The Duncan Banner

October 29, 2012

Storm Sandy slams East Coast

Oklahoma couple take refuge in SoHo district

Toni Hopper
The Duncan Banner

NEW YORK CITY, NY — Sitting in a hotel on the eighth floor in the dark, Kori Nix, said she can feel the building shaking and says the Super Storm Sandy is “loud.”

Electricity for most of New York City went out just after 8 p.m., she said, about the time, she and husband, Jaron, were finishing their buffet meal, along with hundreds of other guests at the Holiday Inn in the Manhattan SoHo district late Monday night.

“It’s very loud outside, our room faces north,” she said. “The building has been shaking. We can feel the wall shaking, from the wind and how hard it’s pushing the rain. It’s pushing water through the cracks.”

Kori is the daughter of Kreg and Donna Murphree of Duncan. She and Jaron were married in Duncan just over a month ago and were heading into NYC to depart on a cruise Wednesday for their honeymoon. The couple flew into NYC on Saturday because they were told it was the only way they could get into the city this week. When they first booked in, they had a room on the third floor, but on Monday, they were able to move up to their previously booked room on the eighth floor.

It gives them a little bit of comfort, but climbing the 8 flight of stairs right after a meal wasn’t such a great feeling, she said.

Even though lights went out, she said the hotel’s generator is keeping the EXIT lights and stairwell lights active.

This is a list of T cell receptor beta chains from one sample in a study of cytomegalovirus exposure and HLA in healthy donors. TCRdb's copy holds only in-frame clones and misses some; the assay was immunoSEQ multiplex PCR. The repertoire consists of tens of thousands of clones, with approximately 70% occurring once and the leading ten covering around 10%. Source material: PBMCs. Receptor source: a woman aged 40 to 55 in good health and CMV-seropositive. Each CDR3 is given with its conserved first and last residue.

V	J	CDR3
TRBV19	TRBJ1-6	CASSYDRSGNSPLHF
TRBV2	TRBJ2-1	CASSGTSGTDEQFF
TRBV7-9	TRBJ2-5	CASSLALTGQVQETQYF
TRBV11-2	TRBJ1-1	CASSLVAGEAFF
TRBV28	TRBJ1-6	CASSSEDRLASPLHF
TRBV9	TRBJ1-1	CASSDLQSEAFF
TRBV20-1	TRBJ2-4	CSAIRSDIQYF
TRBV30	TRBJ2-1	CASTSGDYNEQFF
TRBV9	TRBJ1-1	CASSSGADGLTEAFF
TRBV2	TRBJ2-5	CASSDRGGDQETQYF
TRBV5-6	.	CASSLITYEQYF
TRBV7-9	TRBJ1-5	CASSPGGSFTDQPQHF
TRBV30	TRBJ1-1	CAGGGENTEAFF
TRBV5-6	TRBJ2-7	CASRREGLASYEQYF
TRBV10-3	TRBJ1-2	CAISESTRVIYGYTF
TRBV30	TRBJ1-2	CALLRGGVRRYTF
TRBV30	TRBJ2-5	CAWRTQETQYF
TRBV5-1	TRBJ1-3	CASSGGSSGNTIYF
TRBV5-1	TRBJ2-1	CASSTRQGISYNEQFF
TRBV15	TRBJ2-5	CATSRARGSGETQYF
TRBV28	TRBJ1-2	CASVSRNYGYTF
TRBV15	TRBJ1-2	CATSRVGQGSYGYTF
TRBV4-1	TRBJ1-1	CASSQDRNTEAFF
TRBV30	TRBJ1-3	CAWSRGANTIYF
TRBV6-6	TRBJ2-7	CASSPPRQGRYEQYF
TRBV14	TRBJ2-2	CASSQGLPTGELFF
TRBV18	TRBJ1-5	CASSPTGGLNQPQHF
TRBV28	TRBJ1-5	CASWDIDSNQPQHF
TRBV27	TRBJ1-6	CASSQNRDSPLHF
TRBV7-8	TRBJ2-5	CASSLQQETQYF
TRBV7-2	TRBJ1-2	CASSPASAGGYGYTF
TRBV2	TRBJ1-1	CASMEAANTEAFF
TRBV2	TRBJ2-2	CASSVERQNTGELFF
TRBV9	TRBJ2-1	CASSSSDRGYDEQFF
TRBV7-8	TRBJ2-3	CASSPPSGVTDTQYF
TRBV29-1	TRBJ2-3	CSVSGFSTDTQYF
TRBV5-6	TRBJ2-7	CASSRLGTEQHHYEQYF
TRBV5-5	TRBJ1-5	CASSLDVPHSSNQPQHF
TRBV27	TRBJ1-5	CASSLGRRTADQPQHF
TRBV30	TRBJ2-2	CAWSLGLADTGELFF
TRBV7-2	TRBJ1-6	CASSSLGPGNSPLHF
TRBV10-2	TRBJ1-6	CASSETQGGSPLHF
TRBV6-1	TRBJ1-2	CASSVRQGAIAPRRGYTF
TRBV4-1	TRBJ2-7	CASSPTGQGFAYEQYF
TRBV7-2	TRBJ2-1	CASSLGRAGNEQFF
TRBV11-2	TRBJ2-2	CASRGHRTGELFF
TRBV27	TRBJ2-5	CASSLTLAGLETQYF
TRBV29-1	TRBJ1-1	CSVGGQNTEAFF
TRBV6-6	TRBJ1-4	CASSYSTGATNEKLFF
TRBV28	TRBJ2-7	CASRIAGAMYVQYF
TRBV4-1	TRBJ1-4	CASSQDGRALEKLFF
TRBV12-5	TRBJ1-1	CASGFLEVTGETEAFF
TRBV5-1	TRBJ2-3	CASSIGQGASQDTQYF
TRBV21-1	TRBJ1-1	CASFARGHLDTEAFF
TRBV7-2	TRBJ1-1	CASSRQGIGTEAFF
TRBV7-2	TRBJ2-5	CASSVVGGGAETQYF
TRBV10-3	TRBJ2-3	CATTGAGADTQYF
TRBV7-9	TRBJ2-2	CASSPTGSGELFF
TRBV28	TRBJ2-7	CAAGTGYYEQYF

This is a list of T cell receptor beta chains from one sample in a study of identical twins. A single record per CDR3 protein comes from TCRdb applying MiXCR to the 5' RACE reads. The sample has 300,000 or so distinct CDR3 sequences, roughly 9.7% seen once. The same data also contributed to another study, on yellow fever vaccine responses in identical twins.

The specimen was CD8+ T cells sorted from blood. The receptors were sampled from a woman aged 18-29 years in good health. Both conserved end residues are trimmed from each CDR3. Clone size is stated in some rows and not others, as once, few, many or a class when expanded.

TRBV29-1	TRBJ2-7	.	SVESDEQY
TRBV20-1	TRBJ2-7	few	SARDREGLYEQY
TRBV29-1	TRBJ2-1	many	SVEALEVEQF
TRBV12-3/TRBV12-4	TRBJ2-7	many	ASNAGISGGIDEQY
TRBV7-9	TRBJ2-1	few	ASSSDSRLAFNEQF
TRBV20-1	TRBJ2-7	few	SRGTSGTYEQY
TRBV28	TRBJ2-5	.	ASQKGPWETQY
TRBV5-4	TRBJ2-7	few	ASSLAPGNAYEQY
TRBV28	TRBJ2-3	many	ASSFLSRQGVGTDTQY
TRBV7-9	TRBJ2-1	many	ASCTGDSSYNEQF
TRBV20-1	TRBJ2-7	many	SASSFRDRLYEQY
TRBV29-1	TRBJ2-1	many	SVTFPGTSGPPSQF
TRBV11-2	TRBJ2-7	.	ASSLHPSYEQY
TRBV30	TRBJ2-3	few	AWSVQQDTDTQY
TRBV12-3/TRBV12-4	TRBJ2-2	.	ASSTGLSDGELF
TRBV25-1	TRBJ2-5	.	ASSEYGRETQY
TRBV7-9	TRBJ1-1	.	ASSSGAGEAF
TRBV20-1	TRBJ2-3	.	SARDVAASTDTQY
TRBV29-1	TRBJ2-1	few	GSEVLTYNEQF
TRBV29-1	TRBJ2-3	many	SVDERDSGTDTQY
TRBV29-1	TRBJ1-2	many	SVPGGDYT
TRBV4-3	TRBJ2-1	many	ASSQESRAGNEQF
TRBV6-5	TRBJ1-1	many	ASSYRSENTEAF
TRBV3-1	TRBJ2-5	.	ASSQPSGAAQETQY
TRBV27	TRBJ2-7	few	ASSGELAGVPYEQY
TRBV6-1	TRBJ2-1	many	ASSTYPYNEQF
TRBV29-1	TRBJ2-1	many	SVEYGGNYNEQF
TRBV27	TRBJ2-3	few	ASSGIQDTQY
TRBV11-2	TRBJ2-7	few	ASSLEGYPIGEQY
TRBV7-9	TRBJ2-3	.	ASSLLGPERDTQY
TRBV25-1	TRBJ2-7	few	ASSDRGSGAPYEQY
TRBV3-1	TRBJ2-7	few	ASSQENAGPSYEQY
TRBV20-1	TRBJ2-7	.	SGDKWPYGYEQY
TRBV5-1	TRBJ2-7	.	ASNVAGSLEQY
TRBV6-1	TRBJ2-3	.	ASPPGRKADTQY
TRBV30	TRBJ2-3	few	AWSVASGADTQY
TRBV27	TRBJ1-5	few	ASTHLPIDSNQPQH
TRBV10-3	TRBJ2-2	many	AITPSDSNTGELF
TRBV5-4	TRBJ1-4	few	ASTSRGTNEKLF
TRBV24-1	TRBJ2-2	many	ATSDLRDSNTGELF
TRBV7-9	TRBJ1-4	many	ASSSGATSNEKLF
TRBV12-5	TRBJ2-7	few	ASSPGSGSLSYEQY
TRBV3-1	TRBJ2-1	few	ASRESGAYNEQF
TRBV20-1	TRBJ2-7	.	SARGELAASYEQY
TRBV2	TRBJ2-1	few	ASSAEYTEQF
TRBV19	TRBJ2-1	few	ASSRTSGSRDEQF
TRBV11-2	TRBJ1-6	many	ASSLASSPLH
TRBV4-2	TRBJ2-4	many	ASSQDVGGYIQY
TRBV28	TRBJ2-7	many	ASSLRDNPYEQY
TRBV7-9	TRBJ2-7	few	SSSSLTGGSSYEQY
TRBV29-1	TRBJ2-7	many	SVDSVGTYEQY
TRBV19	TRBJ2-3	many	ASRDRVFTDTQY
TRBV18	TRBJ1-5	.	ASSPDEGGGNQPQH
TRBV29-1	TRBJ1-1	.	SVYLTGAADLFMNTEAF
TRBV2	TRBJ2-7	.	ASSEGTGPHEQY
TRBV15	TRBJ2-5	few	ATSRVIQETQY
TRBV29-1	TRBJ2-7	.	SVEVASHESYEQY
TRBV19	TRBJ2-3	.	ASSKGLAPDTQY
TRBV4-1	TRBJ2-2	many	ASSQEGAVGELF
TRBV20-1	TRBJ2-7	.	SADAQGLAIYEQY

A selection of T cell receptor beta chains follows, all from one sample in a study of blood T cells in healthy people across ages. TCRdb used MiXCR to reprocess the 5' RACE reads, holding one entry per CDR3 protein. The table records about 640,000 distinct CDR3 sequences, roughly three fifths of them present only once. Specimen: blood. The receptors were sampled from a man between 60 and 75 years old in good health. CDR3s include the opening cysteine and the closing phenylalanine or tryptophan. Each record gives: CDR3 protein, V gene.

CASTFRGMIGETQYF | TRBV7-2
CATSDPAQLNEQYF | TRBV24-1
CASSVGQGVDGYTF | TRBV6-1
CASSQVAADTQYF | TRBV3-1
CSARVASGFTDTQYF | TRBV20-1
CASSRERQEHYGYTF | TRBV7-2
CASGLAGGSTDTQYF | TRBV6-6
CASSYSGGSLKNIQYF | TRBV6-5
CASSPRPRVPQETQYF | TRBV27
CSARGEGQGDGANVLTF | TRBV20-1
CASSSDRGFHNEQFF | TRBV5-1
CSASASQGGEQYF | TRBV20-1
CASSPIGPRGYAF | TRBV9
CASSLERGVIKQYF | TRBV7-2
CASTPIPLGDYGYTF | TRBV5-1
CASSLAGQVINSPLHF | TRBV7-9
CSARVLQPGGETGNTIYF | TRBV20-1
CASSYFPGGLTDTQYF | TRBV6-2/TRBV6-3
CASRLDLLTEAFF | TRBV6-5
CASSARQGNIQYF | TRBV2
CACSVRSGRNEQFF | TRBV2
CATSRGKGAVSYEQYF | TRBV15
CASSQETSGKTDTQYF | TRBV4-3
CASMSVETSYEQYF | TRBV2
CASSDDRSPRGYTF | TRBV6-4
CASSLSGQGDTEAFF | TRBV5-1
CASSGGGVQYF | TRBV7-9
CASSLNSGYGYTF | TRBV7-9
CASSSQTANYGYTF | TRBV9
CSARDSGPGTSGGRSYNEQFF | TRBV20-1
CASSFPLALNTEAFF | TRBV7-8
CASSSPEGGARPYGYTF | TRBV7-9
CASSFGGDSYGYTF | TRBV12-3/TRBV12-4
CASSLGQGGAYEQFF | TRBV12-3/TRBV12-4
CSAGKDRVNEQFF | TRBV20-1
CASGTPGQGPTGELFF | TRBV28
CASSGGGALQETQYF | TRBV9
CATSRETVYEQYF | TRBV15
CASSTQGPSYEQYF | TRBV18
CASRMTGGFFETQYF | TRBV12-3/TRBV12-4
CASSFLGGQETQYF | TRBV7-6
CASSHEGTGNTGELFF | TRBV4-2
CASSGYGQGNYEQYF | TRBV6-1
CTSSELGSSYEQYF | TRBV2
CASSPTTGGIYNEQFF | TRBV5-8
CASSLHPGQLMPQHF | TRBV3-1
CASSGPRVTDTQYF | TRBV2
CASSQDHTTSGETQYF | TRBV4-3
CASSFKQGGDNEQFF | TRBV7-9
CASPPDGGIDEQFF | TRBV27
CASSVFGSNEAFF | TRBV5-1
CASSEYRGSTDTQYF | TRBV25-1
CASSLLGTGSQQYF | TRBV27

The newlyweds braved the oncoming storm Monday afternoon to venture away from their hotel to see what activity was happening in New York City. Jaron enjoys photography and he knew he could get some good images.

No sooner were they back in the hotel a few hours later, Storm Sandy intensified.

“Everyone seems in good spirit, everyone had a beer, but the hotel is on lockdown. No one can go in or out,” Kori said.

She said the hotel is on lockdown and no one can leave or enter. She said during the day, it was evident that the attitudes of everyone was changing as the dangerous storm pushed closer to the city.

“The police are on major patrol. They were everywhere when we were out getting pictures,” she said.

They are about 1.8 miles from the water, she believes.

In Glen Burnie, MD, former Duncan resident Jan Pipkin is also sitting it out with her family. She sent an email report to The Banner about 8 p.m.

 “We’ve had very heavy rain all day. The local weather report was saying we’ve received almost 4 inches. We’ve had heavy winds beginning late this afternoon. We have not lost power, but we have friends that have. We are experiencing lots of rain and heavy winds.”

And in Alexandria, WV, Laura Renenger, sister of April Canetto, a former director for United Way of Stephens County, shared the climate of the storm in her area. Renenger visits Duncan often, she said, and has friends here.

“I am very lucky. I still have power, but I have friends who have lost power. Ours has been flickering for the last three or four hours.” She said there are about 5,000 residents already without power in her city, and her biggest concern is the trees and power poles.

“I’m constantly hearing branches knocking down. I have a friend in D.C., who heard sirens and turned on the news to find out that a house a block from her had a tree crush the house. The winds are so severe.”

She’s also concerned about her car, which is parked under a power pole.

“We’re just watching the news constantly, as long as we have power,” she said. “At this point, we have food, candles, hurricane lanterns, because they are safer and we took our porch swing down.”

Renenger said there is a major concern that the storm is going to be worse than anticipated. Meanwhile, she’s trying to stay connected via facebook.